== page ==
they have been unable to cross the closed border to reach safety. Most of the latter group are be- lieved to be lighter-skinned Arabs fleeing the ris- ing ethnic tensions in their home areas. According to a joint assessment by Médecins du Monde Belgique and Solidarités International, some of them are staying with host families, while a lack of tents means that others have no other choice but to shelter under trucks or sleep in the open air.

Some of these recent displacements have been short-term. A number of people – mostly those who did not flee far away from home areas such as Diabaly or Konna in central Mali – returned in January. Others, however, remain stranded in utter destitution. 

Thousands left behind

Many IDPs are preparing for return, but others prefer to wait for a realistic prospect of peace in the north or for the right time in terms of the

academic year or the agricultural cycle. Others still are simply  unable to afford the costly trip. 

Whatever their reason for staying behind, large numbers of IDPs in southern and central regions are likely to remain displaced and so will con- tinue to require support. The majority are living in urban or semi-urban settings in places such as Bamako, Mopti and Ségou, where they have sought shelter with family or friends or are rent- ing short-term accommodation. Like Malians in general, the host communities are renowned for their resourcefulness and generosity, but none-

theless feel an enormous strain on their social and economic infrastructure. For their part the IDPs are frustrated by the length of their displacement and the fact that their coping mechanisms have been exhausted. 

A window of opportunity for humanitarian response

Across the whole of Mali, the needs of IDPs, the communities who have hosted them, those pre- paring to return and those left behind are signifi- cant and in many cases unmet. The Malian gov- ernment is attempting to fulfil its responsibilities as the primary duty-bearer to protect and assist IDPs, but it is struggling to consolidate power and security both in the capital and nationwide.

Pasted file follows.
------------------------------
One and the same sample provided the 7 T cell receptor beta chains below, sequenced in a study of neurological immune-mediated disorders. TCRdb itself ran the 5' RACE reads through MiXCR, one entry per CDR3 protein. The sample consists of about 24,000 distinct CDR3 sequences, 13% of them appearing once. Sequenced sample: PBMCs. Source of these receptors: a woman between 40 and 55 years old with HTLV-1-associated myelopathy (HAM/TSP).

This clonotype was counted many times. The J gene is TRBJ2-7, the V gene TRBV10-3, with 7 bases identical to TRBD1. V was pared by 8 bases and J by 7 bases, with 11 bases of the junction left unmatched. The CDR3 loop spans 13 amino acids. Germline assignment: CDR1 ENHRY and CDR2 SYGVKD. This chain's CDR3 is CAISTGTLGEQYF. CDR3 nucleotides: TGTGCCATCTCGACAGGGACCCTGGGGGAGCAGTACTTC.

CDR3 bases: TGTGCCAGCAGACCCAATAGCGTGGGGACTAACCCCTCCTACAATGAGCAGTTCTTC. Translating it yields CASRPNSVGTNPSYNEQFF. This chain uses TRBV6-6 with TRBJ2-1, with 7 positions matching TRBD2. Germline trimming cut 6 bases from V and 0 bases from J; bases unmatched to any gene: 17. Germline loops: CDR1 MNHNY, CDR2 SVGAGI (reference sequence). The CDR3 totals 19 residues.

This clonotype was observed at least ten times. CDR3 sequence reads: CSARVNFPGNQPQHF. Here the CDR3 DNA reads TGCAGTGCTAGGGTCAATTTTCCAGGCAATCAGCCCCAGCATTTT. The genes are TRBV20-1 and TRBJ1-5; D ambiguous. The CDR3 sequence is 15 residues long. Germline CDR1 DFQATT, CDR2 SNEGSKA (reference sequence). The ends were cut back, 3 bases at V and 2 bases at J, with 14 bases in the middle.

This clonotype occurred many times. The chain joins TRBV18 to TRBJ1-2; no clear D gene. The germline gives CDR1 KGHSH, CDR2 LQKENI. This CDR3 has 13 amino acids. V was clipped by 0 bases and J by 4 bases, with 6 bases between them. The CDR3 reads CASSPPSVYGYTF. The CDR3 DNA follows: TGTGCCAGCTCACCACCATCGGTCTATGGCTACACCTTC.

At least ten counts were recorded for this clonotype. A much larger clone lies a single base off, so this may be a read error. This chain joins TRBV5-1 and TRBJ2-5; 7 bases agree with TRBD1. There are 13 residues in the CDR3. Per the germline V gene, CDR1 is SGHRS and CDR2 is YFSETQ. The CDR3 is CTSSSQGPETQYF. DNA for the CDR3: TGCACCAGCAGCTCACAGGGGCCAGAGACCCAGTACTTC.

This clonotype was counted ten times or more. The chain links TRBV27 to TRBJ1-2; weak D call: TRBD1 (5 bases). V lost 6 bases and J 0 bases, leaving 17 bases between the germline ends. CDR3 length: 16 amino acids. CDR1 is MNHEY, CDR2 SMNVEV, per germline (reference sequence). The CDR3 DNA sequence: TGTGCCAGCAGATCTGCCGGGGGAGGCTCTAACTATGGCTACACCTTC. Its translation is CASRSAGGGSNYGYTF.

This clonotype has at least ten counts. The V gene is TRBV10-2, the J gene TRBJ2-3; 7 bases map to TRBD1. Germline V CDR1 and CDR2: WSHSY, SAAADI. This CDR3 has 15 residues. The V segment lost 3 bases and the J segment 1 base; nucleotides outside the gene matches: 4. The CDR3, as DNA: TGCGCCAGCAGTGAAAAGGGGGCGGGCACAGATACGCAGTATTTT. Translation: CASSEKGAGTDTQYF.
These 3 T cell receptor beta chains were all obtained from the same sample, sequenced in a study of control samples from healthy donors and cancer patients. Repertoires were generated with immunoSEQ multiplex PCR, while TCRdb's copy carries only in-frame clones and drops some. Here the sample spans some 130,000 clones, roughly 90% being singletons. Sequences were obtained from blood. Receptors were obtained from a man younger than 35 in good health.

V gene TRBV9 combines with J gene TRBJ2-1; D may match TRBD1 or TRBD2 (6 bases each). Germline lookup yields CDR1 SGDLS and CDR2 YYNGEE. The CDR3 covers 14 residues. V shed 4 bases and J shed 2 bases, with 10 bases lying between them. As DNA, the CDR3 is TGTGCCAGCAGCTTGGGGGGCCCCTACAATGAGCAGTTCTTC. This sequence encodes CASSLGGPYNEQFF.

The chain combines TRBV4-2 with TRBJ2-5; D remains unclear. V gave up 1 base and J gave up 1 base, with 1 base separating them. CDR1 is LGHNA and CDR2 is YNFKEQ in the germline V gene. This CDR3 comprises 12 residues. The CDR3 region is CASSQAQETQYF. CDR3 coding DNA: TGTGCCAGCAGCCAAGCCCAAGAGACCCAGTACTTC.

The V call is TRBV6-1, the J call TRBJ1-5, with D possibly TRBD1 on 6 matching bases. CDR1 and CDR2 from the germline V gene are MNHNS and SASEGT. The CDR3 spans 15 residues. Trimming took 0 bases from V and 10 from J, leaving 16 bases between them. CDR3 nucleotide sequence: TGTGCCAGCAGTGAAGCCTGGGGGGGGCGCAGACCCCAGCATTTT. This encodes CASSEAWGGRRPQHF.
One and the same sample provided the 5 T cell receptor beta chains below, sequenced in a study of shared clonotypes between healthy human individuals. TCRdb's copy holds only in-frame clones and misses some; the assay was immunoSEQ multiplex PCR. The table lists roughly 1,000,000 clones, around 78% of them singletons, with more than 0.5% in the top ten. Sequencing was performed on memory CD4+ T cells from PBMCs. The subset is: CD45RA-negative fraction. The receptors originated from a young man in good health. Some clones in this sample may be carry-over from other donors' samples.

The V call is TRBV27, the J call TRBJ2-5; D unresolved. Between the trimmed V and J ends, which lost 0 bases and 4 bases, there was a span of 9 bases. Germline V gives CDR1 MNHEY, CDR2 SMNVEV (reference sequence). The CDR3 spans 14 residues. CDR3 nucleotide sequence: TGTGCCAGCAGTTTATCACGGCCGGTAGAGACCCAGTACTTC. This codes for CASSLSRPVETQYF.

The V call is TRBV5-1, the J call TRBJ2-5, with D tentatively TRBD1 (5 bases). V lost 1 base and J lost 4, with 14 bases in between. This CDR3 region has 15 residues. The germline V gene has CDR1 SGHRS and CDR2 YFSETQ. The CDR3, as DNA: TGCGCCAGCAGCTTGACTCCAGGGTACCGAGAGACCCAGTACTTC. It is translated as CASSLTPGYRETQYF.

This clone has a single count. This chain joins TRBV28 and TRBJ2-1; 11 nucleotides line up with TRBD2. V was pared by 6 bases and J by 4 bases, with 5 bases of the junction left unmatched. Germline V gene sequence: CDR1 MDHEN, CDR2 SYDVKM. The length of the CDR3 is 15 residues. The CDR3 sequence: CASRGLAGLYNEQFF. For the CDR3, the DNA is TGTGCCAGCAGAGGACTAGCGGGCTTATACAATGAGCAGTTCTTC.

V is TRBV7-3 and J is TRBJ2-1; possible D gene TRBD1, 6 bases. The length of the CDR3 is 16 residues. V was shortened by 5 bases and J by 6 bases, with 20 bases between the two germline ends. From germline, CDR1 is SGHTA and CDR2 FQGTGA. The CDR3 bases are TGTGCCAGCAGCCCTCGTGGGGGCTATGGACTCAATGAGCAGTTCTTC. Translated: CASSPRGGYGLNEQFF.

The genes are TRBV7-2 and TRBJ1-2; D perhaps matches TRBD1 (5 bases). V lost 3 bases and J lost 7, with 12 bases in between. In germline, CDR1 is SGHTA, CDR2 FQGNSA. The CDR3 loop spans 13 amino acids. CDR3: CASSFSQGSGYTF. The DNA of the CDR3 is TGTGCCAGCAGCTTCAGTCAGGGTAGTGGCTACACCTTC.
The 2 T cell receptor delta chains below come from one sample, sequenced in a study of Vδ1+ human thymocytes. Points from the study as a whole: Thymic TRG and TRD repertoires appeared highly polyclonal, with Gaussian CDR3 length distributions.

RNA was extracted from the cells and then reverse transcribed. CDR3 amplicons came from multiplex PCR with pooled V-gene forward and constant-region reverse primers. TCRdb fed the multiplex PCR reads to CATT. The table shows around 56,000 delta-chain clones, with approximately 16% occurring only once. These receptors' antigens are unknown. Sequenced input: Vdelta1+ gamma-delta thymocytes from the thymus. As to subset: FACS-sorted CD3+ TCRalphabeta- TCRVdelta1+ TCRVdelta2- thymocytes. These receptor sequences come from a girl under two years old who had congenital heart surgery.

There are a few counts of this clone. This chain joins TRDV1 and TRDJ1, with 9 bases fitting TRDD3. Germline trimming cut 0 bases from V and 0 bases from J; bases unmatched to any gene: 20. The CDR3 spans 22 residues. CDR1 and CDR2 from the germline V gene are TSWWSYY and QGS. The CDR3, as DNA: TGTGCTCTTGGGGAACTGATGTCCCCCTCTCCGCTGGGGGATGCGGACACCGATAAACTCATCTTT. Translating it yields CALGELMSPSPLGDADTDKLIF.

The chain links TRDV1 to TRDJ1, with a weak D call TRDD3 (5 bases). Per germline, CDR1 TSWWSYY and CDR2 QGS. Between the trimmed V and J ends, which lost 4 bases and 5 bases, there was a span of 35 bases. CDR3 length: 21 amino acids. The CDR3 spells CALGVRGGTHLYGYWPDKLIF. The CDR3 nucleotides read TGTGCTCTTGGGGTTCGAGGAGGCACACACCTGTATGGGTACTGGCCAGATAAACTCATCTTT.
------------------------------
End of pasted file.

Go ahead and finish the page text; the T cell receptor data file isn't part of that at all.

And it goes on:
Since the end of January 2013, humanitarian access has been improving slowly in northern and central areas of the country. This constitutes a window of opportunity for UN agencies and NGOs to scale up their activities and prepare for return movements. Indeed, as of 13 February, humanitarian partners had shared 12 assess- ments of needs identified in these areas, creating an evidence base for expanding programmes. In regions further south, where access is more or less unhindered, the ongoing work of Malian and international organisations with both IDPs and host communities is often hampered by a serious lack of funding and capacity.

The international community must increase its support for the efforts of the Malian government, civil society, and humanitarian and development organisations. At the time of writing, a mere 3% of the 373 million USD required in the humanitarian consolidated appeal had been funded. With in- creasing numbers setting up and expanding vital humanitarian, development and social cohesion work, there is a genuine opportunity to improve the overall response in a holistic way. Donors need to provide for such a response, so that be- fore long Malian IDPs will be able to go home and rekindle the peace and democracy for which their country was until recently known.